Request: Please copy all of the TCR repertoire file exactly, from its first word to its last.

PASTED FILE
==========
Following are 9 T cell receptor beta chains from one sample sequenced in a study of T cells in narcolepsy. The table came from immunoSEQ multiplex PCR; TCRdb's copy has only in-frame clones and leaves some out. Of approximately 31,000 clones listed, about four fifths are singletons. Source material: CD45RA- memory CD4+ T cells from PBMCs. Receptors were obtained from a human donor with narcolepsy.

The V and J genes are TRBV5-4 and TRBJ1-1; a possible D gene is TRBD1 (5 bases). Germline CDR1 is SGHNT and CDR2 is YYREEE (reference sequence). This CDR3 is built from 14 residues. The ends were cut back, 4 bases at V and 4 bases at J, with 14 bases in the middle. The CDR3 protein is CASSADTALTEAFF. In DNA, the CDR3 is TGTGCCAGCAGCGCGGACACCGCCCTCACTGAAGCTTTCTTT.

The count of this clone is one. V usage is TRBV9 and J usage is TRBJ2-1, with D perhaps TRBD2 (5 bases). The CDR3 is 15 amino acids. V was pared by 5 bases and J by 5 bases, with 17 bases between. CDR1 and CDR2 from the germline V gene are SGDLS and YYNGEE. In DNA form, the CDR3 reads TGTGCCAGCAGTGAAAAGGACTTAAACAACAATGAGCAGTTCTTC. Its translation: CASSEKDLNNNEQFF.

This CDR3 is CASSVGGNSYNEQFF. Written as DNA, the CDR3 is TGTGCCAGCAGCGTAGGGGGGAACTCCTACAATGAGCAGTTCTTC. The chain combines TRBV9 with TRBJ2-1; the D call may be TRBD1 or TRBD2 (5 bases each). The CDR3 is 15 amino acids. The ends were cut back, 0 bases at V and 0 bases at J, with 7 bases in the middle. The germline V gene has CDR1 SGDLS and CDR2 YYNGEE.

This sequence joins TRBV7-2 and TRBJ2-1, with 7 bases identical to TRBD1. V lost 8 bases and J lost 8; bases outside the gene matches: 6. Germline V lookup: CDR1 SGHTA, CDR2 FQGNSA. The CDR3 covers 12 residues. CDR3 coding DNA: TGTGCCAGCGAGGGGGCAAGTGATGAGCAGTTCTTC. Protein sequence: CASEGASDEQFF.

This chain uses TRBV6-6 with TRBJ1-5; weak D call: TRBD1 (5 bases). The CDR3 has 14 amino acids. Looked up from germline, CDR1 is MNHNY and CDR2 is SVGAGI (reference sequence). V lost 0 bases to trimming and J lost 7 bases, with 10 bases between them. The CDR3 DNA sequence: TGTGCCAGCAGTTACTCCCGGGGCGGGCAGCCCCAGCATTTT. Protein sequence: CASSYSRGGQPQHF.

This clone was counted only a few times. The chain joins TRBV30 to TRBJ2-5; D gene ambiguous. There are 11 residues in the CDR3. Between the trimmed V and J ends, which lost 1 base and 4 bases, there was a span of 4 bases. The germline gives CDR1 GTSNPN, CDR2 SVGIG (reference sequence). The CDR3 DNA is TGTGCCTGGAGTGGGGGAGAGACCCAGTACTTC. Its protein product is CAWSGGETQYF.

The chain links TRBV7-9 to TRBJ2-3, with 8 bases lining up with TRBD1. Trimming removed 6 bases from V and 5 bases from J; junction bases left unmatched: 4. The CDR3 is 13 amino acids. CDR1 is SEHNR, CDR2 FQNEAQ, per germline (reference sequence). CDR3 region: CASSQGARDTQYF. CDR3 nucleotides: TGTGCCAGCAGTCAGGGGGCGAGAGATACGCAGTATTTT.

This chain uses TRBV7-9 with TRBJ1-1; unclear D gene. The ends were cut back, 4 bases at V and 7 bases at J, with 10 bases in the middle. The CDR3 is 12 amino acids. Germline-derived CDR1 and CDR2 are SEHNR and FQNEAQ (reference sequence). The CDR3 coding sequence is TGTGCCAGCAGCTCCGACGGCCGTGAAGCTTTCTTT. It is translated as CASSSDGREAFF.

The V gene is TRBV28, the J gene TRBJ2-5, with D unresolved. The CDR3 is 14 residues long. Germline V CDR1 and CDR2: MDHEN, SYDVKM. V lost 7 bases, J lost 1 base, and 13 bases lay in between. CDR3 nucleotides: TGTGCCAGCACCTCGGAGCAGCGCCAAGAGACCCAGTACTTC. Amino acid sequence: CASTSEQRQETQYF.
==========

Following are 9 T cell receptor beta chains from one sample sequenced in a study of T cells in narcolepsy. The table came from immunoSEQ multiplex PCR; TCRdb's copy has only in-frame clones and leaves some out. Of approximately 31,000 clones listed, about four fifths are singletons. Source material: CD45RA- memory CD4+ T cells from PBMCs. Receptors were obtained from a human donor with narcolepsy.

The V and J genes are TRBV5-4 and TRBJ1-1; a possible D gene is TRBD1 (5 bases). Germline CDR1 is SGHNT and CDR2 is YYREEE (reference sequence). This CDR3 is built from 14 residues. The ends were cut back, 4 bases at V and 4 bases at J, with 14 bases in the middle. The CDR3 protein is CASSADTALTEAFF. In DNA, the CDR3 is TGTGCCAGCAGCGCGGACACCGCCCTCACTGAAGCTTTCTTT.

The count of this clone is one. V usage is TRBV9 and J usage is TRBJ2-1, with D perhaps TRBD2 (5 bases). The CDR3 is 15 amino acids. V was pared by 5 bases and J by 5 bases, with 17 bases between. CDR1 and CDR2 from the germline V gene are SGDLS and YYNGEE. In DNA form, the CDR3 reads TGTGCCAGCAGTGAAAAGGACTTAAACAACAATGAGCAGTTCTTC. Its translation: CASSEKDLNNNEQFF.

This CDR3 is CASSVGGNSYNEQFF. Written as DNA, the CDR3 is TGTGCCAGCAGCGTAGGGGGGAACTCCTACAATGAGCAGTTCTTC. The chain combines TRBV9 with TRBJ2-1; the D call may be TRBD1 or TRBD2 (5 bases each). The CDR3 is 15 amino acids. The ends were cut back, 0 bases at V and 0 bases at J, with 7 bases in the middle. The germline V gene has CDR1 SGDLS and CDR2 YYNGEE.

This sequence joins TRBV7-2 and TRBJ2-1, with 7 bases identical to TRBD1. V lost 8 bases and J lost 8; bases outside the gene matches: 6. Germline V lookup: CDR1 SGHTA, CDR2 FQGNSA. The CDR3 covers 12 residues. CDR3 coding DNA: TGTGCCAGCGAGGGGGCAAGTGATGAGCAGTTCTTC. Protein sequence: CASEGASDEQFF.

This chain uses TRBV6-6 with TRBJ1-5; weak D call: TRBD1 (5 bases). The CDR3 has 14 amino acids. Looked up from germline, CDR1 is MNHNY and CDR2 is SVGAGI (reference sequence). V lost 0 bases to trimming and J lost 7 bases, with 10 bases between them. The CDR3 DNA sequence: TGTGCCAGCAGTTACTCCCGGGGCGGGCAGCCCCAGCATTTT. Protein sequence: CASSYSRGGQPQHF.

This clone was counted only a few times. The chain joins TRBV30 to TRBJ2-5; D gene ambiguous. There are 11 residues in the CDR3. Between the trimmed V and J ends, which lost 1 base and 4 bases, there was a span of 4 bases. The germline gives CDR1 GTSNPN, CDR2 SVGIG (reference sequence). The CDR3 DNA is TGTGCCTGGAGTGGGGGAGAGACCCAGTACTTC. Its protein product is CAWSGGETQYF.

The chain links TRBV7-9 to TRBJ2-3, with 8 bases lining up with TRBD1. Trimming removed 6 bases from V and 5 bases from J; junction bases left unmatched: 4. The CDR3 is 13 amino acids. CDR1 is SEHNR, CDR2 FQNEAQ, per germline (reference sequence). CDR3 region: CASSQGARDTQYF. CDR3 nucleotides: TGTGCCAGCAGTCAGGGGGCGAGAGATACGCAGTATTTT.

This chain uses TRBV7-9 with TRBJ1-1; unclear D gene. The ends were cut back, 4 bases at V and 7 bases at J, with 10 bases in the middle. The CDR3 is 12 amino acids. Germline-derived CDR1 and CDR2 are SEHNR and FQNEAQ (reference sequence). The CDR3 coding sequence is TGTGCCAGCAGCTCCGACGGCCGTGAAGCTTTCTTT. It is translated as CASSSDGREAFF.

The V gene is TRBV28, the J gene TRBJ2-5, with D unresolved. The CDR3 is 14 residues long. Germline V CDR1 and CDR2: MDHEN, SYDVKM. V lost 7 bases, J lost 1 base, and 13 bases lay in between. CDR3 nucleotides: TGTGCCAGCACCTCGGAGCAGCGCCAAGAGACCCAGTACTTC. Amino acid sequence: CASTSEQRQETQYF.